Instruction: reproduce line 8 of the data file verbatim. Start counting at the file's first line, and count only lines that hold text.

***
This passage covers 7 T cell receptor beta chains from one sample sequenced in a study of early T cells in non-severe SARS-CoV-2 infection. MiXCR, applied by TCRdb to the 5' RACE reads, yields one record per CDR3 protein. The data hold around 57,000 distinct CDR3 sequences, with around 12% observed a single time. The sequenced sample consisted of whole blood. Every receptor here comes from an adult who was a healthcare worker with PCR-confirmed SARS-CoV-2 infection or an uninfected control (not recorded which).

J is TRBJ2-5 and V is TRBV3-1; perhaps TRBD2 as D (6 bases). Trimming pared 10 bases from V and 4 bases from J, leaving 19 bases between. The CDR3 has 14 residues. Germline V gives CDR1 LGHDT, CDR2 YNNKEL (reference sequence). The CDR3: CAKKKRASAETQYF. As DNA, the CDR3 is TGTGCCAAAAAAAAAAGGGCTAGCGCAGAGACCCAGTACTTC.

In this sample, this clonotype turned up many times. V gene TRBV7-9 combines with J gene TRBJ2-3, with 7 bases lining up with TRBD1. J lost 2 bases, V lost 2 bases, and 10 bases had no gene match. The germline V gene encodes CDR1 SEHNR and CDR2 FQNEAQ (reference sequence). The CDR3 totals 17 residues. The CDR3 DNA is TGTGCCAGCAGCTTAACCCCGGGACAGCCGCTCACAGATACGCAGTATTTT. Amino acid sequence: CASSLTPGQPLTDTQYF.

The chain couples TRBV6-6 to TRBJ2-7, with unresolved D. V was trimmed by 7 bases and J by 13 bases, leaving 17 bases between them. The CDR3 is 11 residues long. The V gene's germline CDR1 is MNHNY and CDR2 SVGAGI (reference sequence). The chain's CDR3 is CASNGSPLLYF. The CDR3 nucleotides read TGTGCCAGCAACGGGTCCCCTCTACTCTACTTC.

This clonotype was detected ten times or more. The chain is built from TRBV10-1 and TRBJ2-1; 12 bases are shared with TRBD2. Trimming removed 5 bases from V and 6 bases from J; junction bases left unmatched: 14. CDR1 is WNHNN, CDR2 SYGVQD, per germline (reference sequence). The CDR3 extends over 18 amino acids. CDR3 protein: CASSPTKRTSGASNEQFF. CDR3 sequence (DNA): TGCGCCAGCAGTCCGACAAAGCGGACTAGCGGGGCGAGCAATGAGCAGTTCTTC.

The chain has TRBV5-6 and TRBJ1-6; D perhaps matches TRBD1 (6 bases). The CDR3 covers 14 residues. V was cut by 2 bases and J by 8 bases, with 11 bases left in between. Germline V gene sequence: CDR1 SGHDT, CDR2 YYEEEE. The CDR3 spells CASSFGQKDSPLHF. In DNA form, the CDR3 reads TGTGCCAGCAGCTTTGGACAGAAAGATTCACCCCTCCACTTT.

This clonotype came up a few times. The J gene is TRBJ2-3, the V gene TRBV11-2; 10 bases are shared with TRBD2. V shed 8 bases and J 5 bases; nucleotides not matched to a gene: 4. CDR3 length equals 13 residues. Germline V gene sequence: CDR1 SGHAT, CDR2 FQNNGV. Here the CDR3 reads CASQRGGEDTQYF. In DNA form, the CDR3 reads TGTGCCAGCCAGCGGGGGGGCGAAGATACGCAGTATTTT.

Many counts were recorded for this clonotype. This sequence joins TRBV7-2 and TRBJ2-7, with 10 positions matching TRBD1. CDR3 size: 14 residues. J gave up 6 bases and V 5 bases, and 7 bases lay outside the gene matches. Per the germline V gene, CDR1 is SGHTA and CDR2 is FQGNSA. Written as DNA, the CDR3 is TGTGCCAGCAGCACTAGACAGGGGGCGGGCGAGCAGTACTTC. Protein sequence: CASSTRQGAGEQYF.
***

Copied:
Many counts were recorded for this clonotype. This sequence joins TRBV7-2 and TRBJ2-7, with 10 positions matching TRBD1. CDR3 size: 14 residues. J gave up 6 bases and V 5 bases, and 7 bases lay outside the gene matches. Per the germline V gene, CDR1 is SGHTA and CDR2 is FQGNSA. Written as DNA, the CDR3 is TGTGCCAGCAGCACTAGACAGGGGGCGGGCGAGCAGTACTTC. Protein sequence: CASSTRQGAGEQYF.